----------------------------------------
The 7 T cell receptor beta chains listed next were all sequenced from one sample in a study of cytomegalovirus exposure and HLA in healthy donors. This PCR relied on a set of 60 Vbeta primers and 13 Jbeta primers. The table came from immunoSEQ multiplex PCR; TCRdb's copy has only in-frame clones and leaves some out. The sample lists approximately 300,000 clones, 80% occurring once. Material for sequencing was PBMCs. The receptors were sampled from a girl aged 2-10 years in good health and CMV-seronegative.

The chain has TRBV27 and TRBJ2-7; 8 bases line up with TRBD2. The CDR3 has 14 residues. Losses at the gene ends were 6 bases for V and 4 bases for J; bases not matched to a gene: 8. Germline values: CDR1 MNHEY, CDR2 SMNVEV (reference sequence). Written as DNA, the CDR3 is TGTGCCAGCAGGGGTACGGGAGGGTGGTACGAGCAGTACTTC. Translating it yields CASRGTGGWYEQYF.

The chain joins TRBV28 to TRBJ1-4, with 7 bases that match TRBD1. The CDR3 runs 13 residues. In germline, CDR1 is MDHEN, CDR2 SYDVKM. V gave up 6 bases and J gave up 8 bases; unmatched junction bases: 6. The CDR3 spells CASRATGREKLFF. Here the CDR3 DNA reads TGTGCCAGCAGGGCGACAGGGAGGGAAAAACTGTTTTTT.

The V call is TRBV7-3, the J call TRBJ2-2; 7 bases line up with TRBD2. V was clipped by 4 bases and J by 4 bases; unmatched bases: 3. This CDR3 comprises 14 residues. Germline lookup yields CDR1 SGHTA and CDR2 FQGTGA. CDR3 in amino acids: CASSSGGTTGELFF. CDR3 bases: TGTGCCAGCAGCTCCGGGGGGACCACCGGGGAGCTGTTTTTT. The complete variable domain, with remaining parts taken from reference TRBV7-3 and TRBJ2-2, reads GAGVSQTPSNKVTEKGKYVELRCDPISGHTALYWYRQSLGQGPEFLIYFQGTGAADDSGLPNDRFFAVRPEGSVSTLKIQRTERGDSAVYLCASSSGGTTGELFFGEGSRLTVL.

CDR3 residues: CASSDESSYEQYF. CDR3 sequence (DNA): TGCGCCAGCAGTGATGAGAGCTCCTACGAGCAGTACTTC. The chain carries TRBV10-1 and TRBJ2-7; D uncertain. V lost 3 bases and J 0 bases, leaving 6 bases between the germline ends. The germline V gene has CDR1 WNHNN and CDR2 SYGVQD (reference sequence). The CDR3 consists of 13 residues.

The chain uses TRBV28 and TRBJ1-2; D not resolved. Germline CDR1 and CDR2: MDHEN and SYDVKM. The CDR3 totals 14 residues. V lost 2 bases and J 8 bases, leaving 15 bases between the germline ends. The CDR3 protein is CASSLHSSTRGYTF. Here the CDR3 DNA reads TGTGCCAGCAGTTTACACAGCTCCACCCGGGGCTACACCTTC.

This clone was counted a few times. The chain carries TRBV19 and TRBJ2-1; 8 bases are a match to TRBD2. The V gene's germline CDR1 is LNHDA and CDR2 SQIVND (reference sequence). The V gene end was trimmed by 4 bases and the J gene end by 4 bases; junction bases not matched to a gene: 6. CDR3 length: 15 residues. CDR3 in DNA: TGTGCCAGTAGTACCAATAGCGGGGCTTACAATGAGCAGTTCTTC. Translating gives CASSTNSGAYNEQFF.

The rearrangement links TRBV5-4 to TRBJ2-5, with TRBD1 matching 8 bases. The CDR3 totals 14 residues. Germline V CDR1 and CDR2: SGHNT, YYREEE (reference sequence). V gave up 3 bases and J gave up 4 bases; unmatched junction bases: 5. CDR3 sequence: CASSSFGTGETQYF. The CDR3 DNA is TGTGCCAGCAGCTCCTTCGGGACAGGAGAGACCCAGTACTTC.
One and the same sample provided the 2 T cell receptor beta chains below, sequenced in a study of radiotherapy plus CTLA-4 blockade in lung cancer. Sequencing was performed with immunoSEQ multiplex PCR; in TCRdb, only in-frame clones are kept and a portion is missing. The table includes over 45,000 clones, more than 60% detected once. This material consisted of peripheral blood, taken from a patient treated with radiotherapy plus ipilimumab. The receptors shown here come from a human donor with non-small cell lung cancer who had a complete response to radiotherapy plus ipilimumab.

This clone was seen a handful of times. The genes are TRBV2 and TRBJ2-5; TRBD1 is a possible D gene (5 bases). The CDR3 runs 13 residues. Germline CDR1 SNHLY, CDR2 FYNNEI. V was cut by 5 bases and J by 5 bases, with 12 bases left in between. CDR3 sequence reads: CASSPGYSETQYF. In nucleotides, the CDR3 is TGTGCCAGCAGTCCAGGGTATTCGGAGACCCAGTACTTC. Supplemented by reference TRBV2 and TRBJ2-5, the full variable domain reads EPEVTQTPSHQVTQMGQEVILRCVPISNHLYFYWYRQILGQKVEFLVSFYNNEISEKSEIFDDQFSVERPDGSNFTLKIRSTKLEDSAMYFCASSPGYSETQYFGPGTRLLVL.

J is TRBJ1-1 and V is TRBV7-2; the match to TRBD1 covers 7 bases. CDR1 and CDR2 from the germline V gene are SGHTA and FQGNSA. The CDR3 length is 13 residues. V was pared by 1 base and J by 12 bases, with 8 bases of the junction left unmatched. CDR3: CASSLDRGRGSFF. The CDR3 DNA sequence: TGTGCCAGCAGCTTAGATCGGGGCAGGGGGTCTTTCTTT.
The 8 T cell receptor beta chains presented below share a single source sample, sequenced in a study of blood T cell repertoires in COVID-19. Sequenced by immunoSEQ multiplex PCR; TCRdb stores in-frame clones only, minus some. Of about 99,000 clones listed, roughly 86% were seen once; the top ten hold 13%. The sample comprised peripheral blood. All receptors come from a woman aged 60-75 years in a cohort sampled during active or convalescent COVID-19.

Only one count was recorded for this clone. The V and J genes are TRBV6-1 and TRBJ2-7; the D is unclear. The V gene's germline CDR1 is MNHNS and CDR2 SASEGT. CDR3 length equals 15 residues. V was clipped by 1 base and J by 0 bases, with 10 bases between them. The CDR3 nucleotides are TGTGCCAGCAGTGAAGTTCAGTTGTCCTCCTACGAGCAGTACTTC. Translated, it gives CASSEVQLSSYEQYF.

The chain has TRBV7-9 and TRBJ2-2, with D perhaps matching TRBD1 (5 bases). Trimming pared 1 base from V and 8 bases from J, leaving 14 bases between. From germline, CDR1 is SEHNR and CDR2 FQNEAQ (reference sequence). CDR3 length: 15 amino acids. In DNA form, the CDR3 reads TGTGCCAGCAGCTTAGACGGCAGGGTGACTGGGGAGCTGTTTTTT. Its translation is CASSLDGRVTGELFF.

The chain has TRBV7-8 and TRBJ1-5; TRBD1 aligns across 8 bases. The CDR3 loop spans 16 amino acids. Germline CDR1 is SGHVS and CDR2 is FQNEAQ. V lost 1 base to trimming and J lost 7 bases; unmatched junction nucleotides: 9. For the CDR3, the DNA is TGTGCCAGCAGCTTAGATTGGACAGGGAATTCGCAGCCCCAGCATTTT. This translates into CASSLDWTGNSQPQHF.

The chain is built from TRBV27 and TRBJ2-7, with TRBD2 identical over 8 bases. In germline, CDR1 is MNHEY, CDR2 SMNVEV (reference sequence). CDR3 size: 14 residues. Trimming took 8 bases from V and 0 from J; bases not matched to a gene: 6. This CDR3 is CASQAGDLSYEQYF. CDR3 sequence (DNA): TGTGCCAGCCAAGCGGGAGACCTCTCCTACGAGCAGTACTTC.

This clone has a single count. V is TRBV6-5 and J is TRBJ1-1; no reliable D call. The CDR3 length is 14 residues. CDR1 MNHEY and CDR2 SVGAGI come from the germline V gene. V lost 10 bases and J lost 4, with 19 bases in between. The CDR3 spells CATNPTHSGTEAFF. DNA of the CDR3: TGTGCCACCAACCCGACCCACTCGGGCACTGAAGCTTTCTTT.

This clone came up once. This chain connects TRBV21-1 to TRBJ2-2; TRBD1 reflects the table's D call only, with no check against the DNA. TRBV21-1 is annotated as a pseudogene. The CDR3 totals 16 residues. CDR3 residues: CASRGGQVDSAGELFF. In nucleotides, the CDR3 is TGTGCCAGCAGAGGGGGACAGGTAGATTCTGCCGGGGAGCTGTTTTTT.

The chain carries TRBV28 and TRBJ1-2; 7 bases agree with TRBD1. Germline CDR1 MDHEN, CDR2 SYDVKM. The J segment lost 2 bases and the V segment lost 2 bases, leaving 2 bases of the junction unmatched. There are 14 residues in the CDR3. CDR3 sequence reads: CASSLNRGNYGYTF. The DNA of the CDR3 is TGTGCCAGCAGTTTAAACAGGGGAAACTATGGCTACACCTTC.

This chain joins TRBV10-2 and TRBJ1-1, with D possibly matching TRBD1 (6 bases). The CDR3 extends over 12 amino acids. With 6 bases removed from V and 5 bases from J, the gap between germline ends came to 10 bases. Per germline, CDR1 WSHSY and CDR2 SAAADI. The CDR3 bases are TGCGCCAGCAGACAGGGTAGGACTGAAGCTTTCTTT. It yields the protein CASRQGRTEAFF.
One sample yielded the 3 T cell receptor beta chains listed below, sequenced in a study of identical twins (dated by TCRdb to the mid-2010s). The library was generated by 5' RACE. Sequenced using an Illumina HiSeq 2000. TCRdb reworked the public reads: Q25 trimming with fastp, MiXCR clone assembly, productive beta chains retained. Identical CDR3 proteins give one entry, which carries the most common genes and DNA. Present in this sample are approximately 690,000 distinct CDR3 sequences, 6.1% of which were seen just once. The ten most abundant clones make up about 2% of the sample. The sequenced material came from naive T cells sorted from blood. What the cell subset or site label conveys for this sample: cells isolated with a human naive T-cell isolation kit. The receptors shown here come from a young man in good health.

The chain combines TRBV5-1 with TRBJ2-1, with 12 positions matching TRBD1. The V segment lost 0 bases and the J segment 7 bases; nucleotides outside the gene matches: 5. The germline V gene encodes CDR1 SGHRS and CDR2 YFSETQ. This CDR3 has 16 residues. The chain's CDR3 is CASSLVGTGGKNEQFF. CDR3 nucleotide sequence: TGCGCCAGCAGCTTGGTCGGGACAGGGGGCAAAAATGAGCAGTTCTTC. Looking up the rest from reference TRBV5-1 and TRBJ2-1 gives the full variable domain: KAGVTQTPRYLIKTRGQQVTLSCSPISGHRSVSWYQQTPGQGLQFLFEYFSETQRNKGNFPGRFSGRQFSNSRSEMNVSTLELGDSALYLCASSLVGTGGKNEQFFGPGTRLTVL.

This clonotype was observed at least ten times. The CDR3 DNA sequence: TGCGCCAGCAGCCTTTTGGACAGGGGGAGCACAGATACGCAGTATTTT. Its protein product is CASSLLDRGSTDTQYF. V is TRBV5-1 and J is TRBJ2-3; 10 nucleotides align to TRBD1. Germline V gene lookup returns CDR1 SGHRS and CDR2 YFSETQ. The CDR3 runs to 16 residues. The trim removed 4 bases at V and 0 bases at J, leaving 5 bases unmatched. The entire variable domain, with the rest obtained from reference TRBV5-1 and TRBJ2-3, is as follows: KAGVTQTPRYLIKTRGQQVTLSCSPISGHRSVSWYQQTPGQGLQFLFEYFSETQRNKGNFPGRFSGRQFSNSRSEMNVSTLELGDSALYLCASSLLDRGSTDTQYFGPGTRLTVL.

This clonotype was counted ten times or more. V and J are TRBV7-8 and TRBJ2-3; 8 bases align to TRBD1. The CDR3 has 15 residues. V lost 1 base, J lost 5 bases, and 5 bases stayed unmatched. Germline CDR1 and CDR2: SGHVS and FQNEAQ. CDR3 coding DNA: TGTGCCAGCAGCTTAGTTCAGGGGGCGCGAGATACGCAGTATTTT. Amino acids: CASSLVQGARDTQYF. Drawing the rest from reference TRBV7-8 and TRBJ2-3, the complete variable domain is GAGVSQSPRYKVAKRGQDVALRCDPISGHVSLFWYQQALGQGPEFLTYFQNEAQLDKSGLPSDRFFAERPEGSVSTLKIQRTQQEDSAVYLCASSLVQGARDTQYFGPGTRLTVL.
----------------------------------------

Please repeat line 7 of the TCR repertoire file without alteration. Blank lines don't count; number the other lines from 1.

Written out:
This clone was counted a few times. The chain carries TRBV19 and TRBJ2-1; 8 bases are a match to TRBD2. The V gene's germline CDR1 is LNHDA and CDR2 SQIVND (reference sequence). The V gene end was trimmed by 4 bases and the J gene end by 4 bases; junction bases not matched to a gene: 6. CDR3 length: 15 residues. CDR3 in DNA: TGTGCCAGTAGTACCAATAGCGGGGCTTACAATGAGCAGTTCTTC. Translating gives CASSTNSGAYNEQFF.